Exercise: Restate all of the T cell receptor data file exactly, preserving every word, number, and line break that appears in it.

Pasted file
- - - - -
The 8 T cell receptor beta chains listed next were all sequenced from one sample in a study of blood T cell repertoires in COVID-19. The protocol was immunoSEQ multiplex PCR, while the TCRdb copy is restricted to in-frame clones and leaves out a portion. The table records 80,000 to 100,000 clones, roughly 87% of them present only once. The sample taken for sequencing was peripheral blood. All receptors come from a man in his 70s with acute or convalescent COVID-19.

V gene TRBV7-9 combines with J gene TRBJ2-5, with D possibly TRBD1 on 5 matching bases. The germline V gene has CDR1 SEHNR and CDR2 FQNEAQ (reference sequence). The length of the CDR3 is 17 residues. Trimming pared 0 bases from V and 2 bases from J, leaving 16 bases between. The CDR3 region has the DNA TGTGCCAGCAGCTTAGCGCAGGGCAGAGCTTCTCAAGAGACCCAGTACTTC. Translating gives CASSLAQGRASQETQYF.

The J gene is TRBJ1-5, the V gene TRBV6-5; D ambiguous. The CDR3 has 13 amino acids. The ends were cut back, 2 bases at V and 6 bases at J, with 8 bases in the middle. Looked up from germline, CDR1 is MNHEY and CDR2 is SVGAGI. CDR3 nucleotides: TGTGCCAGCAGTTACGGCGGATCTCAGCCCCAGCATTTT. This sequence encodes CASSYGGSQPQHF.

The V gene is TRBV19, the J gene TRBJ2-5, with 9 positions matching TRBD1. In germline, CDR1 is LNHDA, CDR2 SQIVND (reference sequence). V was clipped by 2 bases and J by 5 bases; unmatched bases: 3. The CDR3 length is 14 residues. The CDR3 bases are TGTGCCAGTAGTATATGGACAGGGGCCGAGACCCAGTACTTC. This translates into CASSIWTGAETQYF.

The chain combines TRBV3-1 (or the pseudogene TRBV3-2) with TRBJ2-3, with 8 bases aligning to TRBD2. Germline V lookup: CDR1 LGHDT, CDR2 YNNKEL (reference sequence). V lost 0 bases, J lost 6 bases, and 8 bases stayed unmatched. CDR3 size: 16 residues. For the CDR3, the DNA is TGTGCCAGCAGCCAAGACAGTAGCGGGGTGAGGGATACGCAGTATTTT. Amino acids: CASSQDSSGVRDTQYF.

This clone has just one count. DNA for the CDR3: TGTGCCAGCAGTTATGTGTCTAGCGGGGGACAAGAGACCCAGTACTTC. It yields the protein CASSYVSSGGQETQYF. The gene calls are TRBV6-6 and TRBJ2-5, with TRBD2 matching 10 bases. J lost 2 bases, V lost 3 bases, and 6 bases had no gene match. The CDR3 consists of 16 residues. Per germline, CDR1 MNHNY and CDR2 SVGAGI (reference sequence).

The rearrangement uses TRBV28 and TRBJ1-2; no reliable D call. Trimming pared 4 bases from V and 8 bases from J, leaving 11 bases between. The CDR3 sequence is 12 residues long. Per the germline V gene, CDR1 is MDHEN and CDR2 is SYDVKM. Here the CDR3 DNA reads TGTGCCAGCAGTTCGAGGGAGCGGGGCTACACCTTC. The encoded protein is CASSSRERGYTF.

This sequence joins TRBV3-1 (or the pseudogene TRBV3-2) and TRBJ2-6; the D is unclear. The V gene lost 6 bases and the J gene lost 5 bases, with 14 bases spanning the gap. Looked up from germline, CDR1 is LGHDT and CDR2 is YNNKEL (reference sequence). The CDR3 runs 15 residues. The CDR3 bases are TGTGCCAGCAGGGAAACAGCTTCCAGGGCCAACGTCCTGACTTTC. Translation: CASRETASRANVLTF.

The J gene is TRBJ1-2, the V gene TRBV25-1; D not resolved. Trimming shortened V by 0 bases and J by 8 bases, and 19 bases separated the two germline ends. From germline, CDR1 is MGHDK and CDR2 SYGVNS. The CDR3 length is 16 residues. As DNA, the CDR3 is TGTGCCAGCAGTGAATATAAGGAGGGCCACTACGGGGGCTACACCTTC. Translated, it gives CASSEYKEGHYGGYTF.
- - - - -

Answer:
The 8 T cell receptor beta chains listed next were all sequenced from one sample in a study of blood T cell repertoires in COVID-19. The protocol was immunoSEQ multiplex PCR, while the TCRdb copy is restricted to in-frame clones and leaves out a portion. The table records 80,000 to 100,000 clones, roughly 87% of them present only once. The sample taken for sequencing was peripheral blood. All receptors come from a man in his 70s with acute or convalescent COVID-19.

V gene TRBV7-9 combines with J gene TRBJ2-5, with D possibly TRBD1 on 5 matching bases. The germline V gene has CDR1 SEHNR and CDR2 FQNEAQ (reference sequence). The length of the CDR3 is 17 residues. Trimming pared 0 bases from V and 2 bases from J, leaving 16 bases between. The CDR3 region has the DNA TGTGCCAGCAGCTTAGCGCAGGGCAGAGCTTCTCAAGAGACCCAGTACTTC. Translating gives CASSLAQGRASQETQYF.

The J gene is TRBJ1-5, the V gene TRBV6-5; D ambiguous. The CDR3 has 13 amino acids. The ends were cut back, 2 bases at V and 6 bases at J, with 8 bases in the middle. Looked up from germline, CDR1 is MNHEY and CDR2 is SVGAGI. CDR3 nucleotides: TGTGCCAGCAGTTACGGCGGATCTCAGCCCCAGCATTTT. This sequence encodes CASSYGGSQPQHF.

The V gene is TRBV19, the J gene TRBJ2-5, with 9 positions matching TRBD1. In germline, CDR1 is LNHDA, CDR2 SQIVND (reference sequence). V was clipped by 2 bases and J by 5 bases; unmatched bases: 3. The CDR3 length is 14 residues. The CDR3 bases are TGTGCCAGTAGTATATGGACAGGGGCCGAGACCCAGTACTTC. This translates into CASSIWTGAETQYF.

The chain combines TRBV3-1 (or the pseudogene TRBV3-2) with TRBJ2-3, with 8 bases aligning to TRBD2. Germline V lookup: CDR1 LGHDT, CDR2 YNNKEL (reference sequence). V lost 0 bases, J lost 6 bases, and 8 bases stayed unmatched. CDR3 size: 16 residues. For the CDR3, the DNA is TGTGCCAGCAGCCAAGACAGTAGCGGGGTGAGGGATACGCAGTATTTT. Amino acids: CASSQDSSGVRDTQYF.

This clone has just one count. DNA for the CDR3: TGTGCCAGCAGTTATGTGTCTAGCGGGGGACAAGAGACCCAGTACTTC. It yields the protein CASSYVSSGGQETQYF. The gene calls are TRBV6-6 and TRBJ2-5, with TRBD2 matching 10 bases. J lost 2 bases, V lost 3 bases, and 6 bases had no gene match. The CDR3 consists of 16 residues. Per germline, CDR1 MNHNY and CDR2 SVGAGI (reference sequence).

The rearrangement uses TRBV28 and TRBJ1-2; no reliable D call. Trimming pared 4 bases from V and 8 bases from J, leaving 11 bases between. The CDR3 sequence is 12 residues long. Per the germline V gene, CDR1 is MDHEN and CDR2 is SYDVKM. Here the CDR3 DNA reads TGTGCCAGCAGTTCGAGGGAGCGGGGCTACACCTTC. The encoded protein is CASSSRERGYTF.

This sequence joins TRBV3-1 (or the pseudogene TRBV3-2) and TRBJ2-6; the D is unclear. The V gene lost 6 bases and the J gene lost 5 bases, with 14 bases spanning the gap. Looked up from germline, CDR1 is LGHDT and CDR2 is YNNKEL (reference sequence). The CDR3 runs 15 residues. The CDR3 bases are TGTGCCAGCAGGGAAACAGCTTCCAGGGCCAACGTCCTGACTTTC. Translation: CASRETASRANVLTF.

The J gene is TRBJ1-2, the V gene TRBV25-1; D not resolved. Trimming shortened V by 0 bases and J by 8 bases, and 19 bases separated the two germline ends. From germline, CDR1 is MGHDK and CDR2 SYGVNS. The CDR3 length is 16 residues. As DNA, the CDR3 is TGTGCCAGCAGTGAATATAAGGAGGGCCACTACGGGGGCTACACCTTC. Translated, it gives CASSEYKEGHYGGYTF.